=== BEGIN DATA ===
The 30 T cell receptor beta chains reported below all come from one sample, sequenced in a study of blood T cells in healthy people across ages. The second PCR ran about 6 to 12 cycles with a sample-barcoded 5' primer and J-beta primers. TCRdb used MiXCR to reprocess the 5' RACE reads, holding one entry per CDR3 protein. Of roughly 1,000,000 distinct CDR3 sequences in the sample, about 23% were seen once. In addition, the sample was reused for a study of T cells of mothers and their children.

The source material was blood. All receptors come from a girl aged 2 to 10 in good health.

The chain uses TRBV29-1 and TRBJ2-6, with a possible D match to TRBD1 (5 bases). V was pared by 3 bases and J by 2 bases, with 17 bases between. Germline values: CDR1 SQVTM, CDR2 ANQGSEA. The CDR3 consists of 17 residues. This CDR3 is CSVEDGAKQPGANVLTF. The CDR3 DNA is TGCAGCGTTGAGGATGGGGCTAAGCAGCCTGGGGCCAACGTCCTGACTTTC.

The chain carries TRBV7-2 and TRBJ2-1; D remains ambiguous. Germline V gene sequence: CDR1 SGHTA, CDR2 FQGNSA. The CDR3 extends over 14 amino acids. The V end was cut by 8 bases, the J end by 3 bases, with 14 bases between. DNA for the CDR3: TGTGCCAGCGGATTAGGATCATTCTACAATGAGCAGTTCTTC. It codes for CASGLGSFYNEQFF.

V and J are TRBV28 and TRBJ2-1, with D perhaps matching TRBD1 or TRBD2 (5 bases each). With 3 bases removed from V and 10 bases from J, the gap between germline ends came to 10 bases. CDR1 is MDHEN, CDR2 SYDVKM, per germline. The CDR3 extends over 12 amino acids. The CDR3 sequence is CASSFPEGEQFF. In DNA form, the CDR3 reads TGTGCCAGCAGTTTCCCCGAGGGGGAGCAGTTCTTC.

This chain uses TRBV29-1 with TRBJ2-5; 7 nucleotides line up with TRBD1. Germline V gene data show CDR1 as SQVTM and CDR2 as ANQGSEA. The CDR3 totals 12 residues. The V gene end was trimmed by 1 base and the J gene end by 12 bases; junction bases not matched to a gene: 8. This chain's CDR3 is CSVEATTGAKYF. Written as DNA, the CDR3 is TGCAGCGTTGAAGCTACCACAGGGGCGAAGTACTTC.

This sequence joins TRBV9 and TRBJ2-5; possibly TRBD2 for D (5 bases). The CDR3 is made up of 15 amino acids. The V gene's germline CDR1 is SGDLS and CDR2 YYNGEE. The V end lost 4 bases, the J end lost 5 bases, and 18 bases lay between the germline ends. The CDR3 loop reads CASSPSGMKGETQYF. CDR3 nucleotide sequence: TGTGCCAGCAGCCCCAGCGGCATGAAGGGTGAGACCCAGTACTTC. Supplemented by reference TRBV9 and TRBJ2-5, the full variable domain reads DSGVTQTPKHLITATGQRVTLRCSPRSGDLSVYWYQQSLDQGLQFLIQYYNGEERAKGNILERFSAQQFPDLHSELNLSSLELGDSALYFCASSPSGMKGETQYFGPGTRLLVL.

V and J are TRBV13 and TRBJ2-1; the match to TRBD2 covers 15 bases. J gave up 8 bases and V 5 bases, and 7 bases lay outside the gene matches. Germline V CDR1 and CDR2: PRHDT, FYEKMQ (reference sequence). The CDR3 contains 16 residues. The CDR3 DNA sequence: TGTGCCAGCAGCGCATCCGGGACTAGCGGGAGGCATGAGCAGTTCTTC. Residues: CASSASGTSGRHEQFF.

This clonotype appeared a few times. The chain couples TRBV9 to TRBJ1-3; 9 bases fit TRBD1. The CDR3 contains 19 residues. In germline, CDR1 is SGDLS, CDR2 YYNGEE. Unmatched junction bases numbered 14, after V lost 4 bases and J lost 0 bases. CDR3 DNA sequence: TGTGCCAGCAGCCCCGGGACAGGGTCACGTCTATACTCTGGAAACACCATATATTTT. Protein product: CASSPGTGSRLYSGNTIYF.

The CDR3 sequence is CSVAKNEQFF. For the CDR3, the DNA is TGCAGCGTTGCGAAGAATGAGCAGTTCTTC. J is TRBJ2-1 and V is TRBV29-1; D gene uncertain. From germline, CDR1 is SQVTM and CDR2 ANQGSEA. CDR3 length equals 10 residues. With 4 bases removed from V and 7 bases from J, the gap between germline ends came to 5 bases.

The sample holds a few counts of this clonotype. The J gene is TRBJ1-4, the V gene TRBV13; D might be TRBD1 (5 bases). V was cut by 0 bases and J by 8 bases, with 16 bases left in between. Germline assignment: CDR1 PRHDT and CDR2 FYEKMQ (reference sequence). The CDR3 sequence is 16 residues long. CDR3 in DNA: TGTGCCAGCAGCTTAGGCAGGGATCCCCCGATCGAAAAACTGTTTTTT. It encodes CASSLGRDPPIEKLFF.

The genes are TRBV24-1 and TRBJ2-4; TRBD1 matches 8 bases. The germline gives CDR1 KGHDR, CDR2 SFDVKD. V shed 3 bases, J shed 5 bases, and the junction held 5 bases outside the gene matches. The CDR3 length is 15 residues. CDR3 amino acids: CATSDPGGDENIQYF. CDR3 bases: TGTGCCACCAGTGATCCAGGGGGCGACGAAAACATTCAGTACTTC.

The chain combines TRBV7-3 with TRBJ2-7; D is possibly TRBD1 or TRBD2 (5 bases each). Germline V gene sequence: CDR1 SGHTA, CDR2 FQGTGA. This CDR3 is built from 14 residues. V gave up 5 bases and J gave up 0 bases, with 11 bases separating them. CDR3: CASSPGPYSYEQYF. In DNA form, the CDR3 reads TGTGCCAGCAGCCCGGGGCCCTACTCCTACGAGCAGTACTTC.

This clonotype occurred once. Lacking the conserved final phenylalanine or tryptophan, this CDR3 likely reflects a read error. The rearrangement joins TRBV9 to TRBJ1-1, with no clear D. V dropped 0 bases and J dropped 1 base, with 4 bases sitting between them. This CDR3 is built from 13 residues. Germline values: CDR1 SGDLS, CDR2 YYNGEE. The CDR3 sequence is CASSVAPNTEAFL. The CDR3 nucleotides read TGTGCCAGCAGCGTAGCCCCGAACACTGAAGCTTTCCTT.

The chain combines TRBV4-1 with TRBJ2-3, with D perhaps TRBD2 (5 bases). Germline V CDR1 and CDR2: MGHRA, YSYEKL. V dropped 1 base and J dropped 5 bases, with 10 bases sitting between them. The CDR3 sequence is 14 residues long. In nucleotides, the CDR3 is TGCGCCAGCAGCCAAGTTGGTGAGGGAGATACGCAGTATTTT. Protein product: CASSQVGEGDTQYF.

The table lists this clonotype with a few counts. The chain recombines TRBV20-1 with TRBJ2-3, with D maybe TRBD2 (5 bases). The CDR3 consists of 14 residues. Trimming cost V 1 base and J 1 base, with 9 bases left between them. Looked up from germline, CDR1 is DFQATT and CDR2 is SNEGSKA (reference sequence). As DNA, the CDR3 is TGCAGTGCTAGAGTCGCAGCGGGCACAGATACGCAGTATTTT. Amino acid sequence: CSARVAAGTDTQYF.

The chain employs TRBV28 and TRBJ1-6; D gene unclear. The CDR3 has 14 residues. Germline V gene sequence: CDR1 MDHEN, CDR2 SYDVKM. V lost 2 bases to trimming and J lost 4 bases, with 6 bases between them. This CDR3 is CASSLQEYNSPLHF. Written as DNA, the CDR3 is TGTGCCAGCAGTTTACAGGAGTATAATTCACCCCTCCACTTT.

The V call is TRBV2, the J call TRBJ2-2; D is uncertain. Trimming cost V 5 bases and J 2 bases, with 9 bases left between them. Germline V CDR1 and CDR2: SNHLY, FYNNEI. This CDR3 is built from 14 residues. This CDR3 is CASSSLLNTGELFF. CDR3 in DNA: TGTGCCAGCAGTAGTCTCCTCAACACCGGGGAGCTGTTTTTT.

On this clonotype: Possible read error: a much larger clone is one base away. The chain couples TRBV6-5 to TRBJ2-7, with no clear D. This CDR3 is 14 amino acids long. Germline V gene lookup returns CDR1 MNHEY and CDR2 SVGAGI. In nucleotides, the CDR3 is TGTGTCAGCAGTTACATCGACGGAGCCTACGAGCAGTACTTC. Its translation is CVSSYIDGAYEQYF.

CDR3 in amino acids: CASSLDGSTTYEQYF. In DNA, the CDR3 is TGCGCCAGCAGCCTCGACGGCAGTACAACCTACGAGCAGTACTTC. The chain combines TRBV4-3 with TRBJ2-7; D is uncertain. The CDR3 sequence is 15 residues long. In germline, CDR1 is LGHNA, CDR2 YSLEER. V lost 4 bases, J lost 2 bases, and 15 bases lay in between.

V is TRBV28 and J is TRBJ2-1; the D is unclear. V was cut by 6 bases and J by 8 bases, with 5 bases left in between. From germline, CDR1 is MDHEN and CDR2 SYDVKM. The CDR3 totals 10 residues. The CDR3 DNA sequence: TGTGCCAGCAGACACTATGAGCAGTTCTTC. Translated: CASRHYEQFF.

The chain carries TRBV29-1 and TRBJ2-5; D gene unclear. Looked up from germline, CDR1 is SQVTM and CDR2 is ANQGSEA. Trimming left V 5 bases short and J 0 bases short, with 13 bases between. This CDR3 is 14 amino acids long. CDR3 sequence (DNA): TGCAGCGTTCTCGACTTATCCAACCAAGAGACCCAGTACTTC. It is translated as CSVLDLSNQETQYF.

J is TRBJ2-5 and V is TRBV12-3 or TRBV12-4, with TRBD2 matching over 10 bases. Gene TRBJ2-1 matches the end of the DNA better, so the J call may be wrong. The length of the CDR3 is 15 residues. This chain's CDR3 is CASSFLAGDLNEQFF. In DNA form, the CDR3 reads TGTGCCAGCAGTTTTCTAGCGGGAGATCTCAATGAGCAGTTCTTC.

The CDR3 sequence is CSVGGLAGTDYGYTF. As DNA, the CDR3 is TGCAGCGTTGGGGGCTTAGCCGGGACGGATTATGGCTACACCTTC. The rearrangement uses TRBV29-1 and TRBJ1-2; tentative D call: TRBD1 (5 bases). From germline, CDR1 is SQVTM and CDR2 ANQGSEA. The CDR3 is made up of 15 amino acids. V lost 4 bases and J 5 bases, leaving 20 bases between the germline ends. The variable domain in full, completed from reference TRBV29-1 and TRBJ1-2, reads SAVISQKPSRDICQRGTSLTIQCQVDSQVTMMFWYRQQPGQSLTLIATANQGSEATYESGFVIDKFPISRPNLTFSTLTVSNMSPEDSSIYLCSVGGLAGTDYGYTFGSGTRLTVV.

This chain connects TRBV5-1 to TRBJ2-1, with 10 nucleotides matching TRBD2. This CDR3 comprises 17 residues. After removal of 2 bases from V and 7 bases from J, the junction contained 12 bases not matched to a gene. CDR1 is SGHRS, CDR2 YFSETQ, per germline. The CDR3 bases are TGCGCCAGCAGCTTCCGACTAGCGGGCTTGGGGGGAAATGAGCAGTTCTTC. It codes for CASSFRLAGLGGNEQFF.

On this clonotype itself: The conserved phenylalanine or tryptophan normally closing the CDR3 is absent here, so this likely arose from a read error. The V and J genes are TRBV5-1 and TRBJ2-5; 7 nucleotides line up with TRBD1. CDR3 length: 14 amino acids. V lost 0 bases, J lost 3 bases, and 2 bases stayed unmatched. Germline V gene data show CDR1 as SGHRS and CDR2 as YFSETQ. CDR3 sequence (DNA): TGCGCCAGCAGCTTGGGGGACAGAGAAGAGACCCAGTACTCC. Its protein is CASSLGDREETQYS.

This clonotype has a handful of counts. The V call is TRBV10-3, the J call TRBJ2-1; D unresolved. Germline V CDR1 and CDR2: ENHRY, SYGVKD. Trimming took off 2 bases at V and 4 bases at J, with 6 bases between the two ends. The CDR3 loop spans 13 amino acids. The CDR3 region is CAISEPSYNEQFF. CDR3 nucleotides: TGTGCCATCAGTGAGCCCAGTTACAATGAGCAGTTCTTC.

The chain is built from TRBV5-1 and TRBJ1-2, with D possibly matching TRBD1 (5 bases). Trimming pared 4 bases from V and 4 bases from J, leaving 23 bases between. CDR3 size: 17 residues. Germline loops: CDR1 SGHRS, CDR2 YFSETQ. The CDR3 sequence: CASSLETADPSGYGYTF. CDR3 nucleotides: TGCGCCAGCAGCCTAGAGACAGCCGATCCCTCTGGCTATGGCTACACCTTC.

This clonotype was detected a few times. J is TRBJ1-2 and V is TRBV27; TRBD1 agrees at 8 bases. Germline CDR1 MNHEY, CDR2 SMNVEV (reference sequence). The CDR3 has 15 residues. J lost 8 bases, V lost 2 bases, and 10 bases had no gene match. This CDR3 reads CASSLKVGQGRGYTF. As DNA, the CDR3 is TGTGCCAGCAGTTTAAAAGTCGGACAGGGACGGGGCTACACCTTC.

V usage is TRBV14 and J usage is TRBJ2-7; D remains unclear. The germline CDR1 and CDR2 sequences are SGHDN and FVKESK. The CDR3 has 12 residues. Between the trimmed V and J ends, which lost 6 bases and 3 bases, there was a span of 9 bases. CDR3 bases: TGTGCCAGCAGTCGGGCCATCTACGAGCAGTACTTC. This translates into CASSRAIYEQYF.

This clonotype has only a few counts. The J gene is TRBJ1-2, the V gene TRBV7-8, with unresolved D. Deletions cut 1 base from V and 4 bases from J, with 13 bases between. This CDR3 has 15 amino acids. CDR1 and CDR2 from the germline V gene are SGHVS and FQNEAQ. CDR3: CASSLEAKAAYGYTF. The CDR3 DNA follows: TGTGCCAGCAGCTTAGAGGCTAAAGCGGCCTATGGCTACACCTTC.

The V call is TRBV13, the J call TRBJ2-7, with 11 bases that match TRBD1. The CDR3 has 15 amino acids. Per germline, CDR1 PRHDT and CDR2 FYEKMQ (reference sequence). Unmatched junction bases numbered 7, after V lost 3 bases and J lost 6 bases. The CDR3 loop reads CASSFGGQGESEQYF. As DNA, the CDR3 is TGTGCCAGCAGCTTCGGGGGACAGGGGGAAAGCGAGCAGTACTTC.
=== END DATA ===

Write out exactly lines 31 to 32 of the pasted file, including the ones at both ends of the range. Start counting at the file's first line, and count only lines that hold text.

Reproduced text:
This clonotype has only a few counts. The J gene is TRBJ1-2, the V gene TRBV7-8, with unresolved D. Deletions cut 1 base from V and 4 bases from J, with 13 bases between. This CDR3 has 15 amino acids. CDR1 and CDR2 from the germline V gene are SGHVS and FQNEAQ. CDR3: CASSLEAKAAYGYTF. The CDR3 DNA follows: TGTGCCAGCAGCTTAGAGGCTAAAGCGGCCTATGGCTACACCTTC.

The V call is TRBV13, the J call TRBJ2-7, with 11 bases that match TRBD1. The CDR3 has 15 amino acids. Per germline, CDR1 PRHDT and CDR2 FYEKMQ (reference sequence). Unmatched junction bases numbered 7, after V lost 3 bases and J lost 6 bases. The CDR3 loop reads CASSFGGQGESEQYF. As DNA, the CDR3 is TGTGCCAGCAGCTTCGGGGGACAGGGGGAAAGCGAGCAGTACTTC.